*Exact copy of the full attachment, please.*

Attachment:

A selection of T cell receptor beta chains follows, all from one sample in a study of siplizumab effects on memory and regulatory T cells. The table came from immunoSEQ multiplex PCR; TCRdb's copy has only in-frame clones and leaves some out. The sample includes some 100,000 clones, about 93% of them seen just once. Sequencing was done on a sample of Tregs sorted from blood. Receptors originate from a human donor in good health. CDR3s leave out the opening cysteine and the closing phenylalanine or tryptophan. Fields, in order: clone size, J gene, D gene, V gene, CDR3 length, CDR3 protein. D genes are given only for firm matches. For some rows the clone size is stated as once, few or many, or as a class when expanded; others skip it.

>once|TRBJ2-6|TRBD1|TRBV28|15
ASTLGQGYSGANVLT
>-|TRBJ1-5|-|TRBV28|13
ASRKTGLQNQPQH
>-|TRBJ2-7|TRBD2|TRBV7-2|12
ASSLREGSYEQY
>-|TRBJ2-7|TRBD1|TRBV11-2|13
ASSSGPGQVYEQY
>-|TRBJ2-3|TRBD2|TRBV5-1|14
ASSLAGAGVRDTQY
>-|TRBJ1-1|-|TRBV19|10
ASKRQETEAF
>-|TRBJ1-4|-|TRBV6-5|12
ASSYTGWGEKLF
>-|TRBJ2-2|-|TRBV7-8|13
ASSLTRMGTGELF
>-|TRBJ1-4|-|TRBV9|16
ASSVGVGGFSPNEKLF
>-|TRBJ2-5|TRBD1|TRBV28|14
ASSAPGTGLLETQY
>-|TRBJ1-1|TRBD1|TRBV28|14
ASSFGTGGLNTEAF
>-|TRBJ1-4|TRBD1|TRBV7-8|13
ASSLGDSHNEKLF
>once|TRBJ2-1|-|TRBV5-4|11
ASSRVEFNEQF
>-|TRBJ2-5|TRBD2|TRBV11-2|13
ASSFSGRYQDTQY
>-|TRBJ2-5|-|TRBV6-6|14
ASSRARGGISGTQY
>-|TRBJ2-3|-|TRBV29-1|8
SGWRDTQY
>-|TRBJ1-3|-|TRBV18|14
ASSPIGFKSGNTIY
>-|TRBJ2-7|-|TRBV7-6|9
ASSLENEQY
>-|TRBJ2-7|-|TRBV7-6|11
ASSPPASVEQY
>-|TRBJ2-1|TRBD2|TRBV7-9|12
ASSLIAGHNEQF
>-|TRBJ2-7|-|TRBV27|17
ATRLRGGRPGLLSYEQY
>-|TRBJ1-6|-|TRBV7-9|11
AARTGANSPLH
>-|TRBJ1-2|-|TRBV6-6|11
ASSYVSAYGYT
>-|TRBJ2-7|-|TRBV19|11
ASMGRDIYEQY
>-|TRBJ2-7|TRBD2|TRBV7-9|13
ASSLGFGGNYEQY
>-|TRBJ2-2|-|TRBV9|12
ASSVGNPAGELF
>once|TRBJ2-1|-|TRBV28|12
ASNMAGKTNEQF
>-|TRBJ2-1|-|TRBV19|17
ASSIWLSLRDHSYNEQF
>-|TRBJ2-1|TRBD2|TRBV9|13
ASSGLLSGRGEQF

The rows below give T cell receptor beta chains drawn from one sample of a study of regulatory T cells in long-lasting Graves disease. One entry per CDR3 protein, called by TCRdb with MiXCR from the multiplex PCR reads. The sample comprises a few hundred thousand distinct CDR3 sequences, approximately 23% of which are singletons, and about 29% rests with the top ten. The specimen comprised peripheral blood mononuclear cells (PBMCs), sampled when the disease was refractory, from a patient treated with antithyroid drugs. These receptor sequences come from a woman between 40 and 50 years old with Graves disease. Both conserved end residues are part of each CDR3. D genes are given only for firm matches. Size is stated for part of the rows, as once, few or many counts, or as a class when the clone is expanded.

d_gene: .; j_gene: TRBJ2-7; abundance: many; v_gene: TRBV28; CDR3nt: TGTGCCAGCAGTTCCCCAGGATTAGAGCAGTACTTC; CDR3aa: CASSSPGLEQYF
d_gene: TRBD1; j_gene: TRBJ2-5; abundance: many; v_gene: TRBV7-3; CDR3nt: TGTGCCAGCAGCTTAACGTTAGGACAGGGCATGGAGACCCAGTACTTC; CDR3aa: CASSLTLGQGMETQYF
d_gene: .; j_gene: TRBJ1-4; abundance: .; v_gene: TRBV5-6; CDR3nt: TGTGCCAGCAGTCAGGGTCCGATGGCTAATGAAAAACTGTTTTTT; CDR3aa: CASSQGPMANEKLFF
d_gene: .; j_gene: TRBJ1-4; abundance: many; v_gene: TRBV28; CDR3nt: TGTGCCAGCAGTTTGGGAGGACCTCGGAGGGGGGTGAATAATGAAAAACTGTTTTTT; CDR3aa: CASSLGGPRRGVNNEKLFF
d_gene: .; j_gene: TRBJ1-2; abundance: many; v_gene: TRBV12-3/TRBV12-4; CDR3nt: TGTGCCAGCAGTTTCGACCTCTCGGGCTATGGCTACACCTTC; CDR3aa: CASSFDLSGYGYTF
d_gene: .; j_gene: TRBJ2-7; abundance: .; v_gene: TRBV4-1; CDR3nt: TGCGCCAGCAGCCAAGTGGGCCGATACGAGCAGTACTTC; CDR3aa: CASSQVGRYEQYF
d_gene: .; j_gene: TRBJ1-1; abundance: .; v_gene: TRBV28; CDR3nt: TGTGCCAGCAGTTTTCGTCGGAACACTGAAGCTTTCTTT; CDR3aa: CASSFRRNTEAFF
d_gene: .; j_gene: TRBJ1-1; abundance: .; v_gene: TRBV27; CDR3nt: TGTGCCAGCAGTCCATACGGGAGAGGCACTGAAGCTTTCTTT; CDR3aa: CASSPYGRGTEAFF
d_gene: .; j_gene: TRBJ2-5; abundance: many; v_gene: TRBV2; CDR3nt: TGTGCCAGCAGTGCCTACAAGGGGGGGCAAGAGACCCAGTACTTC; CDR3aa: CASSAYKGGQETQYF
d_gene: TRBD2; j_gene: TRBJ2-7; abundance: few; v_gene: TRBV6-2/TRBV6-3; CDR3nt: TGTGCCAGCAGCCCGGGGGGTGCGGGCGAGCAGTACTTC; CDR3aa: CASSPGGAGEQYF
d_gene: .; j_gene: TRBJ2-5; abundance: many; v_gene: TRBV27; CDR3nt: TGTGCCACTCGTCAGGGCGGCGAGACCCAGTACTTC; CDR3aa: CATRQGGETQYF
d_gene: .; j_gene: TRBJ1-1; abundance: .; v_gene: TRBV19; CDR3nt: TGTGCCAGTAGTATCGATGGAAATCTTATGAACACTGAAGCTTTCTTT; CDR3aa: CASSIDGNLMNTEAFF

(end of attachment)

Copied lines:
A selection of T cell receptor beta chains follows, all from one sample in a study of siplizumab effects on memory and regulatory T cells. The table came from immunoSEQ multiplex PCR; TCRdb's copy has only in-frame clones and leaves some out. The sample includes some 100,000 clones, about 93% of them seen just once. Sequencing was done on a sample of Tregs sorted from blood. Receptors originate from a human donor in good health. CDR3s leave out the opening cysteine and the closing phenylalanine or tryptophan. Fields, in order: clone size, J gene, D gene, V gene, CDR3 length, CDR3 protein. D genes are given only for firm matches. For some rows the clone size is stated as once, few or many, or as a class when expanded; others skip it.

>once|TRBJ2-6|TRBD1|TRBV28|15
ASTLGQGYSGANVLT
>-|TRBJ1-5|-|TRBV28|13
ASRKTGLQNQPQH
>-|TRBJ2-7|TRBD2|TRBV7-2|12
ASSLREGSYEQY
>-|TRBJ2-7|TRBD1|TRBV11-2|13
ASSSGPGQVYEQY
>-|TRBJ2-3|TRBD2|TRBV5-1|14
ASSLAGAGVRDTQY
>-|TRBJ1-1|-|TRBV19|10
ASKRQETEAF
>-|TRBJ1-4|-|TRBV6-5|12
ASSYTGWGEKLF
>-|TRBJ2-2|-|TRBV7-8|13
ASSLTRMGTGELF
>-|TRBJ1-4|-|TRBV9|16
ASSVGVGGFSPNEKLF
>-|TRBJ2-5|TRBD1|TRBV28|14
ASSAPGTGLLETQY
>-|TRBJ1-1|TRBD1|TRBV28|14
ASSFGTGGLNTEAF
>-|TRBJ1-4|TRBD1|TRBV7-8|13
ASSLGDSHNEKLF
>once|TRBJ2-1|-|TRBV5-4|11
ASSRVEFNEQF
>-|TRBJ2-5|TRBD2|TRBV11-2|13
ASSFSGRYQDTQY
>-|TRBJ2-5|-|TRBV6-6|14
ASSRARGGISGTQY
>-|TRBJ2-3|-|TRBV29-1|8
SGWRDTQY
>-|TRBJ1-3|-|TRBV18|14
ASSPIGFKSGNTIY
>-|TRBJ2-7|-|TRBV7-6|9
ASSLENEQY
>-|TRBJ2-7|-|TRBV7-6|11
ASSPPASVEQY
>-|TRBJ2-1|TRBD2|TRBV7-9|12
ASSLIAGHNEQF
>-|TRBJ2-7|-|TRBV27|17
ATRLRGGRPGLLSYEQY
>-|TRBJ1-6|-|TRBV7-9|11
AARTGANSPLH
>-|TRBJ1-2|-|TRBV6-6|11
ASSYVSAYGYT
>-|TRBJ2-7|-|TRBV19|11
ASMGRDIYEQY
>-|TRBJ2-7|TRBD2|TRBV7-9|13
ASSLGFGGNYEQY
>-|TRBJ2-2|-|TRBV9|12
ASSVGNPAGELF
>once|TRBJ2-1|-|TRBV28|12
ASNMAGKTNEQF
>-|TRBJ2-1|-|TRBV19|17
ASSIWLSLRDHSYNEQF
>-|TRBJ2-1|TRBD2|TRBV9|13
ASSGLLSGRGEQF

The rows below give T cell receptor beta chains drawn from one sample of a study of regulatory T cells in long-lasting Graves disease. One entry per CDR3 protein, called by TCRdb with MiXCR from the multiplex PCR reads. The sample comprises a few hundred thousand distinct CDR3 sequences, approximately 23% of which are singletons, and about 29% rests with the top ten. The specimen comprised peripheral blood mononuclear cells (PBMCs), sampled when the disease was refractory, from a patient treated with antithyroid drugs. These receptor sequences come from a woman between 40 and 50 years old with Graves disease. Both conserved end residues are part of each CDR3. D genes are given only for firm matches. Size is stated for part of the rows, as once, few or many counts, or as a class when the clone is expanded.

d_gene: .; j_gene: TRBJ2-7; abundance: many; v_gene: TRBV28; CDR3nt: TGTGCCAGCAGTTCCCCAGGATTAGAGCAGTACTTC; CDR3aa: CASSSPGLEQYF
d_gene: TRBD1; j_gene: TRBJ2-5; abundance: many; v_gene: TRBV7-3; CDR3nt: TGTGCCAGCAGCTTAACGTTAGGACAGGGCATGGAGACCCAGTACTTC; CDR3aa: CASSLTLGQGMETQYF
d_gene: .; j_gene: TRBJ1-4; abundance: .; v_gene: TRBV5-6; CDR3nt: TGTGCCAGCAGTCAGGGTCCGATGGCTAATGAAAAACTGTTTTTT; CDR3aa: CASSQGPMANEKLFF
d_gene: .; j_gene: TRBJ1-4; abundance: many; v_gene: TRBV28; CDR3nt: TGTGCCAGCAGTTTGGGAGGACCTCGGAGGGGGGTGAATAATGAAAAACTGTTTTTT; CDR3aa: CASSLGGPRRGVNNEKLFF
d_gene: .; j_gene: TRBJ1-2; abundance: many; v_gene: TRBV12-3/TRBV12-4; CDR3nt: TGTGCCAGCAGTTTCGACCTCTCGGGCTATGGCTACACCTTC; CDR3aa: CASSFDLSGYGYTF
d_gene: .; j_gene: TRBJ2-7; abundance: .; v_gene: TRBV4-1; CDR3nt: TGCGCCAGCAGCCAAGTGGGCCGATACGAGCAGTACTTC; CDR3aa: CASSQVGRYEQYF
d_gene: .; j_gene: TRBJ1-1; abundance: .; v_gene: TRBV28; CDR3nt: TGTGCCAGCAGTTTTCGTCGGAACACTGAAGCTTTCTTT; CDR3aa: CASSFRRNTEAFF
d_gene: .; j_gene: TRBJ1-1; abundance: .; v_gene: TRBV27; CDR3nt: TGTGCCAGCAGTCCATACGGGAGAGGCACTGAAGCTTTCTTT; CDR3aa: CASSPYGRGTEAFF
d_gene: .; j_gene: TRBJ2-5; abundance: many; v_gene: TRBV2; CDR3nt: TGTGCCAGCAGTGCCTACAAGGGGGGGCAAGAGACCCAGTACTTC; CDR3aa: CASSAYKGGQETQYF
d_gene: TRBD2; j_gene: TRBJ2-7; abundance: few; v_gene: TRBV6-2/TRBV6-3; CDR3nt: TGTGCCAGCAGCCCGGGGGGTGCGGGCGAGCAGTACTTC; CDR3aa: CASSPGGAGEQYF
d_gene: .; j_gene: TRBJ2-5; abundance: many; v_gene: TRBV27; CDR3nt: TGTGCCACTCGTCAGGGCGGCGAGACCCAGTACTTC; CDR3aa: CATRQGGETQYF
d_gene: .; j_gene: TRBJ1-1; abundance: .; v_gene: TRBV19; CDR3nt: TGTGCCAGTAGTATCGATGGAAATCTTATGAACACTGAAGCTTTCTTT; CDR3aa: CASSIDGNLMNTEAFF